The entire Fourth of July week is a bit of a write off news wise when it comes to the US tech industry, but while the boys in Redmond were enjoying some well-deserved R&R, Acer was on the attack. Company founder Stan Shih went on record with his thoughts about the Microsoft Surface, and lets just say they weren’t the most diplomatic.
Microsoft's Surface tablet sure looks nifty, but will it cost the company the support of its OEM partners? Several sources have said that OEMs are mighty, mighty displeased that Microsoft took a heavily hands-on role in the design approval of other companies' Windows tablets, only to soon thereafter introduce a kick ass-looking Windows tablet of its own. LG bowed out of the tablet game the very night that the Surface was announced, and a new report says the shenanigans may cause HP to yank its Windows RT plans, too.
How does Microsoft, one of the highest-profile technology companies in the world, create a new, similarly high-profile piece of hardware like the Surface Tablet without anybody in the industry getting a whiff of it? Simple: you lock the designers working on the project into secretive underground facilities with security measures similar to what you'd find at a bank or sensitive data centers.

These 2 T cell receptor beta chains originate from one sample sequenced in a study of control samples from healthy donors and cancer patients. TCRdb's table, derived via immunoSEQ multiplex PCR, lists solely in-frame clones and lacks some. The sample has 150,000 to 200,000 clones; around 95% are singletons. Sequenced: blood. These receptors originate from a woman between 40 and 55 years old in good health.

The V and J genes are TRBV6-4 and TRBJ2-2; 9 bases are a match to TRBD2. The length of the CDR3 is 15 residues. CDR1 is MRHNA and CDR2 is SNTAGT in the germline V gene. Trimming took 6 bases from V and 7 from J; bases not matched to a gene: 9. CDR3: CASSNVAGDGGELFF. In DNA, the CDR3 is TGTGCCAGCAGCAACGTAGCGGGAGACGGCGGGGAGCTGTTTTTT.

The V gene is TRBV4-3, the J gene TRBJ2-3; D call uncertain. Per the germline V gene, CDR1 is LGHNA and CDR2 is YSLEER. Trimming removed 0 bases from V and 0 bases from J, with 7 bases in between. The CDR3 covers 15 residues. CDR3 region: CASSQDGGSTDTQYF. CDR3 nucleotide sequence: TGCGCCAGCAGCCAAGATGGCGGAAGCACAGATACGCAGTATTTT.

While it may be coming in well under the radar, we’ve got a feeling that as it crops up in more and more locations over the next few years, the latest version of Microsoft Surface could have what it takes to be the next piece of computing technology to change the way we work, shop and live on a daily basis.
Color us a little confused by this one. Sony has been showing off a surface computer of sorts. The system was constructed with Atracsys and utilizes a camera to track the locations of your fingers, meaning you don’t have to physically touch anything. For some reason, it’s being shown off on a table top… that you touch.
Sony/ Atracsys also showed how the camera system can track facial movements and even calculate mood. The point seems to be that you could interact with a computer without actually touching it. This would be invaluable in an operating room, for example, where sterility must be maintained. Sort of like Natal on the Xbox, apparently. Despite what they’re saying the camera tracking is capable of, Sony is making it look like a glorified Microsoft Surface. Check out the story link above to see the demo video.